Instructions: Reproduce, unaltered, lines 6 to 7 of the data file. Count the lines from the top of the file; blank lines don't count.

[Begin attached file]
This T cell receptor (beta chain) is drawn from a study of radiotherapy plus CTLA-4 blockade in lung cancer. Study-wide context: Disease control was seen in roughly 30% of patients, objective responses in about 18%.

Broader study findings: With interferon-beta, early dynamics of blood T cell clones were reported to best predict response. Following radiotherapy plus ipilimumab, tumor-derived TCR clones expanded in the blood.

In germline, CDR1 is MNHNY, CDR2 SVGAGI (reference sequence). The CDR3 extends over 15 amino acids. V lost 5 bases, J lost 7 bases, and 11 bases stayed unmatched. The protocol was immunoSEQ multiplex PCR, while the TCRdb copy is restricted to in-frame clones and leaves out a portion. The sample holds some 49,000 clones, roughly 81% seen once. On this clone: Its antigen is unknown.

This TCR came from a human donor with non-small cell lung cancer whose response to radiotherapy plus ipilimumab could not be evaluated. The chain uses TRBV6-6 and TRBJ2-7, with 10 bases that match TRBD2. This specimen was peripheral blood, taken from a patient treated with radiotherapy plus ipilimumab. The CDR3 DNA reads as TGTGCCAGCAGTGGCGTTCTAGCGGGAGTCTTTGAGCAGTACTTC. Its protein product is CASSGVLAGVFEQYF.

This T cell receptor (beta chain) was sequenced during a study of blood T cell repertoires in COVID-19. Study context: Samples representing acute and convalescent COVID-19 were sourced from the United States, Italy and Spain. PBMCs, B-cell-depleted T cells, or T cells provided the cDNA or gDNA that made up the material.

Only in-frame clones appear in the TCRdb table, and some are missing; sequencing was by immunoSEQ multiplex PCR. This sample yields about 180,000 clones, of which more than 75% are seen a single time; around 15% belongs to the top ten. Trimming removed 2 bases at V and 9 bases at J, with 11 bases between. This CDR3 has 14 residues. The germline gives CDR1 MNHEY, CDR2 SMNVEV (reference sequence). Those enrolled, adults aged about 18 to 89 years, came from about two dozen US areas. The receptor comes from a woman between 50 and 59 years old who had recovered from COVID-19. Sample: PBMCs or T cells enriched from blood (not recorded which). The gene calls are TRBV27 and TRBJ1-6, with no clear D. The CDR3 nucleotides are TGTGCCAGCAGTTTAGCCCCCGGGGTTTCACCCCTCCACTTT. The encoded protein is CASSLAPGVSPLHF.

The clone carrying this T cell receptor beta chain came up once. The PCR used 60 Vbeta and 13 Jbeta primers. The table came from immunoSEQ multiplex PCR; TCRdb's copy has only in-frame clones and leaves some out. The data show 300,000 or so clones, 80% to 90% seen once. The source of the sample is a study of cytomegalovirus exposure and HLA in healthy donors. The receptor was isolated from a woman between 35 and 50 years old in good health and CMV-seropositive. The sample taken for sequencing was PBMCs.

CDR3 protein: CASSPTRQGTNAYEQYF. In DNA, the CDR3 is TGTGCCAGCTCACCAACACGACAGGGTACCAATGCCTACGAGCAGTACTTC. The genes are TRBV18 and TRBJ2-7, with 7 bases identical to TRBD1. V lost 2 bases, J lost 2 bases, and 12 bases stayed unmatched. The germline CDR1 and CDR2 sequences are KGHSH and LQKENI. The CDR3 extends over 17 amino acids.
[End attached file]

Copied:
Only in-frame clones appear in the TCRdb table, and some are missing; sequencing was by immunoSEQ multiplex PCR. This sample yields about 180,000 clones, of which more than 75% are seen a single time; around 15% belongs to the top ten. Trimming removed 2 bases at V and 9 bases at J, with 11 bases between. This CDR3 has 14 residues. The germline gives CDR1 MNHEY, CDR2 SMNVEV (reference sequence). Those enrolled, adults aged about 18 to 89 years, came from about two dozen US areas. The receptor comes from a woman between 50 and 59 years old who had recovered from COVID-19. Sample: PBMCs or T cells enriched from blood (not recorded which). The gene calls are TRBV27 and TRBJ1-6, with no clear D. The CDR3 nucleotides are TGTGCCAGCAGTTTAGCCCCCGGGGTTTCACCCCTCCACTTT. The encoded protein is CASSLAPGVSPLHF.

The clone carrying this T cell receptor beta chain came up once. The PCR used 60 Vbeta and 13 Jbeta primers. The table came from immunoSEQ multiplex PCR; TCRdb's copy has only in-frame clones and leaves some out. The data show 300,000 or so clones, 80% to 90% seen once. The source of the sample is a study of cytomegalovirus exposure and HLA in healthy donors. The receptor was isolated from a woman between 35 and 50 years old in good health and CMV-seropositive. The sample taken for sequencing was PBMCs.